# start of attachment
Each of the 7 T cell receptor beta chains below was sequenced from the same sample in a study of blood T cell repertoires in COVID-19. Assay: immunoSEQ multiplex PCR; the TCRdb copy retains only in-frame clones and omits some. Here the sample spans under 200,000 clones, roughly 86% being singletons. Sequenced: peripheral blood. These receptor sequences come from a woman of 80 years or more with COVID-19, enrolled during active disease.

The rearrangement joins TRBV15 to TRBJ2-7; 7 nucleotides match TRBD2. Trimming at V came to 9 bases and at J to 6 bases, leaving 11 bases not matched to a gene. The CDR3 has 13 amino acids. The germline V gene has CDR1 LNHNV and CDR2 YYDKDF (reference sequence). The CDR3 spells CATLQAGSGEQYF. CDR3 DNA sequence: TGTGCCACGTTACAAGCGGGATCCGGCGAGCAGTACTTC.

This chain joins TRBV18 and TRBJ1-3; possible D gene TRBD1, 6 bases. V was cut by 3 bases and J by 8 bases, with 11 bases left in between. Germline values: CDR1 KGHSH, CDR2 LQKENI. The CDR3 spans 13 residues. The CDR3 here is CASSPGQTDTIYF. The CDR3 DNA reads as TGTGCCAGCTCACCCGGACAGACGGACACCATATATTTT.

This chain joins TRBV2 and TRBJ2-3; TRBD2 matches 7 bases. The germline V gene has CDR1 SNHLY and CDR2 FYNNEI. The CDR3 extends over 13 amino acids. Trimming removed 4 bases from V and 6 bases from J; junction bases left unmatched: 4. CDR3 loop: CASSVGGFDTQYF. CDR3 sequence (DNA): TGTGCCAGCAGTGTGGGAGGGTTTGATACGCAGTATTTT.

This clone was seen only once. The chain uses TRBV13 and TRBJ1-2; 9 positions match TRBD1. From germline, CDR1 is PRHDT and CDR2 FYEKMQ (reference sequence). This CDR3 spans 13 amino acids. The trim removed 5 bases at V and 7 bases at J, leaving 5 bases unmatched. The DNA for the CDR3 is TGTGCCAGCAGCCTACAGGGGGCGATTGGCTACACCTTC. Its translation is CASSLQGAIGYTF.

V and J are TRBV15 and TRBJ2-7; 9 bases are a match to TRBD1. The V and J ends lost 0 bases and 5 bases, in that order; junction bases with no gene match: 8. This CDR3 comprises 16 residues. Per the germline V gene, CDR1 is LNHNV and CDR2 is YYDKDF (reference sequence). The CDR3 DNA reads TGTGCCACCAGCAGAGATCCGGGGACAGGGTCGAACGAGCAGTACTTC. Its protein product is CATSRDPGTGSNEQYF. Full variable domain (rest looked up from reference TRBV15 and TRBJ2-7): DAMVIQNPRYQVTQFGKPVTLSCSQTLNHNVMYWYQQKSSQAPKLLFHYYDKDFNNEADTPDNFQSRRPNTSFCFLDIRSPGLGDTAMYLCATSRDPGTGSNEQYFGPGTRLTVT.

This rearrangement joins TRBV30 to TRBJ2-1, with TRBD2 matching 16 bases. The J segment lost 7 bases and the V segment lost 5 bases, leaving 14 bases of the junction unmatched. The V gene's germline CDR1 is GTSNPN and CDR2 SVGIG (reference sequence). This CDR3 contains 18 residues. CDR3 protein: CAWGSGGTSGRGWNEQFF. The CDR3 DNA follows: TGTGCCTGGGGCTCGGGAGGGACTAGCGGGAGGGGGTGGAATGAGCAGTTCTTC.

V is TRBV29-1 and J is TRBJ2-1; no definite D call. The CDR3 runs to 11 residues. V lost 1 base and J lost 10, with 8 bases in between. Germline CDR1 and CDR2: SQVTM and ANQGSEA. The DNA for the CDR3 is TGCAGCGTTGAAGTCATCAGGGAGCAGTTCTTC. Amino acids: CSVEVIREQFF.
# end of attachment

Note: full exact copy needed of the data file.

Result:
Each of the 7 T cell receptor beta chains below was sequenced from the same sample in a study of blood T cell repertoires in COVID-19. Assay: immunoSEQ multiplex PCR; the TCRdb copy retains only in-frame clones and omits some. Here the sample spans under 200,000 clones, roughly 86% being singletons. Sequenced: peripheral blood. These receptor sequences come from a woman of 80 years or more with COVID-19, enrolled during active disease.

The rearrangement joins TRBV15 to TRBJ2-7; 7 nucleotides match TRBD2. Trimming at V came to 9 bases and at J to 6 bases, leaving 11 bases not matched to a gene. The CDR3 has 13 amino acids. The germline V gene has CDR1 LNHNV and CDR2 YYDKDF (reference sequence). The CDR3 spells CATLQAGSGEQYF. CDR3 DNA sequence: TGTGCCACGTTACAAGCGGGATCCGGCGAGCAGTACTTC.

This chain joins TRBV18 and TRBJ1-3; possible D gene TRBD1, 6 bases. V was cut by 3 bases and J by 8 bases, with 11 bases left in between. Germline values: CDR1 KGHSH, CDR2 LQKENI. The CDR3 spans 13 residues. The CDR3 here is CASSPGQTDTIYF. The CDR3 DNA reads as TGTGCCAGCTCACCCGGACAGACGGACACCATATATTTT.

This chain joins TRBV2 and TRBJ2-3; TRBD2 matches 7 bases. The germline V gene has CDR1 SNHLY and CDR2 FYNNEI. The CDR3 extends over 13 amino acids. Trimming removed 4 bases from V and 6 bases from J; junction bases left unmatched: 4. CDR3 loop: CASSVGGFDTQYF. CDR3 sequence (DNA): TGTGCCAGCAGTGTGGGAGGGTTTGATACGCAGTATTTT.

This clone was seen only once. The chain uses TRBV13 and TRBJ1-2; 9 positions match TRBD1. From germline, CDR1 is PRHDT and CDR2 FYEKMQ (reference sequence). This CDR3 spans 13 amino acids. The trim removed 5 bases at V and 7 bases at J, leaving 5 bases unmatched. The DNA for the CDR3 is TGTGCCAGCAGCCTACAGGGGGCGATTGGCTACACCTTC. Its translation is CASSLQGAIGYTF.

V and J are TRBV15 and TRBJ2-7; 9 bases are a match to TRBD1. The V and J ends lost 0 bases and 5 bases, in that order; junction bases with no gene match: 8. This CDR3 comprises 16 residues. Per the germline V gene, CDR1 is LNHNV and CDR2 is YYDKDF (reference sequence). The CDR3 DNA reads TGTGCCACCAGCAGAGATCCGGGGACAGGGTCGAACGAGCAGTACTTC. Its protein product is CATSRDPGTGSNEQYF. Full variable domain (rest looked up from reference TRBV15 and TRBJ2-7): DAMVIQNPRYQVTQFGKPVTLSCSQTLNHNVMYWYQQKSSQAPKLLFHYYDKDFNNEADTPDNFQSRRPNTSFCFLDIRSPGLGDTAMYLCATSRDPGTGSNEQYFGPGTRLTVT.

This rearrangement joins TRBV30 to TRBJ2-1, with TRBD2 matching 16 bases. The J segment lost 7 bases and the V segment lost 5 bases, leaving 14 bases of the junction unmatched. The V gene's germline CDR1 is GTSNPN and CDR2 SVGIG (reference sequence). This CDR3 contains 18 residues. CDR3 protein: CAWGSGGTSGRGWNEQFF. The CDR3 DNA follows: TGTGCCTGGGGCTCGGGAGGGACTAGCGGGAGGGGGTGGAATGAGCAGTTCTTC.

V is TRBV29-1 and J is TRBJ2-1; no definite D call. The CDR3 runs to 11 residues. V lost 1 base and J lost 10, with 8 bases in between. Germline CDR1 and CDR2: SQVTM and ANQGSEA. The DNA for the CDR3 is TGCAGCGTTGAAGTCATCAGGGAGCAGTTCTTC. Amino acids: CSVEVIREQFF.